Someone came by today with a project where he wants to monitor the accrual in a clinical trial. The trial started on August 28, 2007 and will continue until January 31, 2008, for a total of 22 weeks. He thinks that he might be able to get 3 patients per week over a 22 week trial (66 total), but he is very confident that he would get at least 2 patients per week (44 total). After three weeks, he has only a single patient, but September is a slow month. I asked him how confident he was on a scale of 1-10 in the possibility of getting 3 patients per week. He told me “5” without much hesitation.
What does a “5” really mean? Here’s a graph that shows the prior distribution of sample sizes, assuming that the study has to end after 22 weeks.
The white line represents the median accrual pattern (65 patients at the end of the study) and the gray region extends up and down to the 2.5 and 97.5 percentiles (41 and 96 patients, respectively). The red line represents a simple linear projection of 3 subjects per week and the blue line represents a more conservative linear projection of 2 subjects per week. According to this simulation, there is a 48% probability that the study will recruit 66 or more patients and a 96% probability that it will recruit at least 44 patients.
Another way of looking at this is that the coefficient of variation of the projected sample sizes is 21%. This means that a 21% or greater shortfall in sample size would occur with 16% probability and a 38% shortfall (1-0.79^2) would occur with only 2.5% probability.
The researcher was fairly happy with these estimates and felt they were consistent with his expectations. If these numbers were unrealistically overprecise or underprecise, we could have adjusted the “5” to a smaller or larger value.
The trial started on August 28 with one patient recruited on the very first day. No patients, however, have been recruited since then. September is a slow month, according to the researcher. Although we could modify the accrual model to allow for slow periods, I wanted to simply project the results without such adjustments. If there is a catch-up in accrual in late September and early October, the model should fit just fine.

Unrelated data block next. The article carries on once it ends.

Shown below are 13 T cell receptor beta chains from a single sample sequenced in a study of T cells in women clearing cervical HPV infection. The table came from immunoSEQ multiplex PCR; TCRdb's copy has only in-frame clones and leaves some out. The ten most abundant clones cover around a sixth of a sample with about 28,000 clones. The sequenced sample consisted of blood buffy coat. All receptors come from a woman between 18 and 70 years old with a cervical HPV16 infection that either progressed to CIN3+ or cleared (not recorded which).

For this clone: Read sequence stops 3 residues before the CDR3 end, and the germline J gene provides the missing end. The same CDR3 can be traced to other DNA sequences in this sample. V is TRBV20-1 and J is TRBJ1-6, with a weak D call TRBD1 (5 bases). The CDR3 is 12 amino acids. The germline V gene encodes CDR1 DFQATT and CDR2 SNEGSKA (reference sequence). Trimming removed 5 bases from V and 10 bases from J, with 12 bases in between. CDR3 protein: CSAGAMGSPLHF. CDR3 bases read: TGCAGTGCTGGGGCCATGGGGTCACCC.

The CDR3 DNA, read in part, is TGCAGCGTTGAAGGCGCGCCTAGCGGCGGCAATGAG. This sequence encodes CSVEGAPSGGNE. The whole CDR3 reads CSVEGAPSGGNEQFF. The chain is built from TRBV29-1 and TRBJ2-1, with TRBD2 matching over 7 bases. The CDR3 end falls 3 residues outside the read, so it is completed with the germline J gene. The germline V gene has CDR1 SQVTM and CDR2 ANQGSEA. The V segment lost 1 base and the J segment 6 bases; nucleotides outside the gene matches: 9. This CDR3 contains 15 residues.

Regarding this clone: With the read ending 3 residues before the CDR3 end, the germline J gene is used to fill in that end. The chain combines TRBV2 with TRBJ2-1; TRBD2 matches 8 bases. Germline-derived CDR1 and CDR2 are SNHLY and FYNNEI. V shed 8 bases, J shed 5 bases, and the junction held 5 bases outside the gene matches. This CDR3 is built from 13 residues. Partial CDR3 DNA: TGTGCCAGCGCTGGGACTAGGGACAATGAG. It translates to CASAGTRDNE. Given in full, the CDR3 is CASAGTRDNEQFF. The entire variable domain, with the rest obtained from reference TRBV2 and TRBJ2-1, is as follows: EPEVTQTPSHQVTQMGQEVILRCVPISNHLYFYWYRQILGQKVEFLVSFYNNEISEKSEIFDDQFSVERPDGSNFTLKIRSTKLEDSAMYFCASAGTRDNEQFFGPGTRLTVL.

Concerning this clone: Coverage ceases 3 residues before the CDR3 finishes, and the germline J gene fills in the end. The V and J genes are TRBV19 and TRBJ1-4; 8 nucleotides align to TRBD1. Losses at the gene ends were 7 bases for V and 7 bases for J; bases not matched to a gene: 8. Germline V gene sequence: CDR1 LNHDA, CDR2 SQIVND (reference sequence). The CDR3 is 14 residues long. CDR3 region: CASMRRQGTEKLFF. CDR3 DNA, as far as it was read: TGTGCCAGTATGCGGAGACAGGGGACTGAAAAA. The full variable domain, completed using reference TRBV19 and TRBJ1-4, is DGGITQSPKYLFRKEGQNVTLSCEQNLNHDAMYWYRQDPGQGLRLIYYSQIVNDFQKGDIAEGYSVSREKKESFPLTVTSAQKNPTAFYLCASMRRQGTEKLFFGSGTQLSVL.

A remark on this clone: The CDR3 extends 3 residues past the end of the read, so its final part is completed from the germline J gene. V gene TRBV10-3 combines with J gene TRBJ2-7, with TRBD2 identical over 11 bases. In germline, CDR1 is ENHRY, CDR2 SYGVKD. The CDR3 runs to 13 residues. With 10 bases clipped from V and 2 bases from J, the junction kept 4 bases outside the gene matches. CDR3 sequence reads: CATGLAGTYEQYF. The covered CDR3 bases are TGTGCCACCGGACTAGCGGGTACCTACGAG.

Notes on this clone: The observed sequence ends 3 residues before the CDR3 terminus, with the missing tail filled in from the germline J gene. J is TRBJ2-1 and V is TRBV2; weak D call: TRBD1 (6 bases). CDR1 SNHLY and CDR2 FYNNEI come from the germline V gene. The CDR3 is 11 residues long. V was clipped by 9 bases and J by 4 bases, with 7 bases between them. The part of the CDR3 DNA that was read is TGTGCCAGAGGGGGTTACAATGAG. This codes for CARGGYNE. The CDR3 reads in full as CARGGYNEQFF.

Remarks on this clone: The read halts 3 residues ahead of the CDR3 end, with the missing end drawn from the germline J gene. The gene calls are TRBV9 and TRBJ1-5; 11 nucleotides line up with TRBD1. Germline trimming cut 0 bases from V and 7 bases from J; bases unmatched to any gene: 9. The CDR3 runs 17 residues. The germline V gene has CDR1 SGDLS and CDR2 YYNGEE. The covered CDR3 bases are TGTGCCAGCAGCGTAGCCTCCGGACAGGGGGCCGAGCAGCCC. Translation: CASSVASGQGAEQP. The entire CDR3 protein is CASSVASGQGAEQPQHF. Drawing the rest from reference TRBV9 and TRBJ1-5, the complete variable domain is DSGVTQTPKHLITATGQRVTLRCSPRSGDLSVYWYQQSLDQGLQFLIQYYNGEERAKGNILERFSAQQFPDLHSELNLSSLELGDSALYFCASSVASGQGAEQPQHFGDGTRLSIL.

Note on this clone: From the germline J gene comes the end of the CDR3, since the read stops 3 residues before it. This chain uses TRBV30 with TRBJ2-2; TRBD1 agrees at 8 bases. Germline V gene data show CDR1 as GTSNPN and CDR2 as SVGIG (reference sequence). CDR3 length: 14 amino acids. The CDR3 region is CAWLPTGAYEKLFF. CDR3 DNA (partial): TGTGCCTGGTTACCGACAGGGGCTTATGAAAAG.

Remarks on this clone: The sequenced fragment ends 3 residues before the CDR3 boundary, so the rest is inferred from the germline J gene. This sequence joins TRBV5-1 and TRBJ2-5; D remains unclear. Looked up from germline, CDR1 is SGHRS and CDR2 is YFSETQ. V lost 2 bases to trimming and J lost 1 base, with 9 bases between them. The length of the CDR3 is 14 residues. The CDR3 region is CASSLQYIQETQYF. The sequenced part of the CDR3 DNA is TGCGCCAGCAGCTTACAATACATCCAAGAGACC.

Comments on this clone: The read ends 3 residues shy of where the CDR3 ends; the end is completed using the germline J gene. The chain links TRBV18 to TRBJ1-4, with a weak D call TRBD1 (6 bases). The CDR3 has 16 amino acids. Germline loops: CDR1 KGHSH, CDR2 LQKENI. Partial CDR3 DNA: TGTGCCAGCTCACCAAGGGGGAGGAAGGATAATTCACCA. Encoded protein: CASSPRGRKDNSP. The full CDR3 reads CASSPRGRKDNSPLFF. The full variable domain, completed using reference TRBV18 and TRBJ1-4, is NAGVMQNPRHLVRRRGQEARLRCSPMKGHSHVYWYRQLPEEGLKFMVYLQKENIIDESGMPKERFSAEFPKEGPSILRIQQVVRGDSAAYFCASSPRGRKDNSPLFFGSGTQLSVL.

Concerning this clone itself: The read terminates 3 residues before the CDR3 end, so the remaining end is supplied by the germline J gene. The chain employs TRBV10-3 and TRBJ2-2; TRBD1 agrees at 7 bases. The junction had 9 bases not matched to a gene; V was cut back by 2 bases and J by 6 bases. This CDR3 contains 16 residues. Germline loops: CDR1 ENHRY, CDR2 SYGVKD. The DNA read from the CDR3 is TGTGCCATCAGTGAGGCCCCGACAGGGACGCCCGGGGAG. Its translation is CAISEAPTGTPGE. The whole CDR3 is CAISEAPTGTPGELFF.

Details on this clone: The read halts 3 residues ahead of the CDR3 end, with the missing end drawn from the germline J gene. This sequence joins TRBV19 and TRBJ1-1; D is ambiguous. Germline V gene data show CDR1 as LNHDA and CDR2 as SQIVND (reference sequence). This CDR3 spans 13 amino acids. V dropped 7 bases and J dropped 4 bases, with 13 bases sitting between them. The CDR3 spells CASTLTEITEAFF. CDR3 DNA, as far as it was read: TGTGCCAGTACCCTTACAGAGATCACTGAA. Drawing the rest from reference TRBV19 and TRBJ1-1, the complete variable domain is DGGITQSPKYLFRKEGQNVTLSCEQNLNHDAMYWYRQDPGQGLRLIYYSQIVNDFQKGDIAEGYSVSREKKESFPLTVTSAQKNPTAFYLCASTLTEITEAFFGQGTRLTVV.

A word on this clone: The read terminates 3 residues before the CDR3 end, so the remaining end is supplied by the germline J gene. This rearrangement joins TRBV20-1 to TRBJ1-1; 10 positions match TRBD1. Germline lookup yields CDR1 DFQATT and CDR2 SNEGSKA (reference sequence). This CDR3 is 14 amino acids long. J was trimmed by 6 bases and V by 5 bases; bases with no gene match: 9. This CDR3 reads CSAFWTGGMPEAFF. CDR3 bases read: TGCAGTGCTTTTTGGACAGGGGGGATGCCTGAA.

With three weeks pretty much lost from the study, our median estimate of sample size for the full study is now only 46 patients. This reflects both the shortfall of getting 1 patient rather than 9 during the first three weeks, plus a modification in our estimate of how quickly we will accrue future patients. The model now estimates accrual at 2.4 patients per week on average rather than 3 patients per week. It would be a mistake to use the actual data (0.33 patients per week) because it is just based on a single value, but it would also be a mistake to pretend that the initial rate of 3 per week is still the correct value. The Bayesian model produces a nice compromise between these two extremes.
The 19 patient shortfall (65-46) is a combination therefore of the existing 8 patient shortfall and the estimate that we will experience a shortfall of 11 patients for the remainder of the study (0.6 shortfall per week times 19 remaining weeks).
We are still not too far off from our conservative estimate of 2 patients per week, but the goal of 3 patients per week seems a bit overly optimistic.
I will try to update this model as the trial progresses.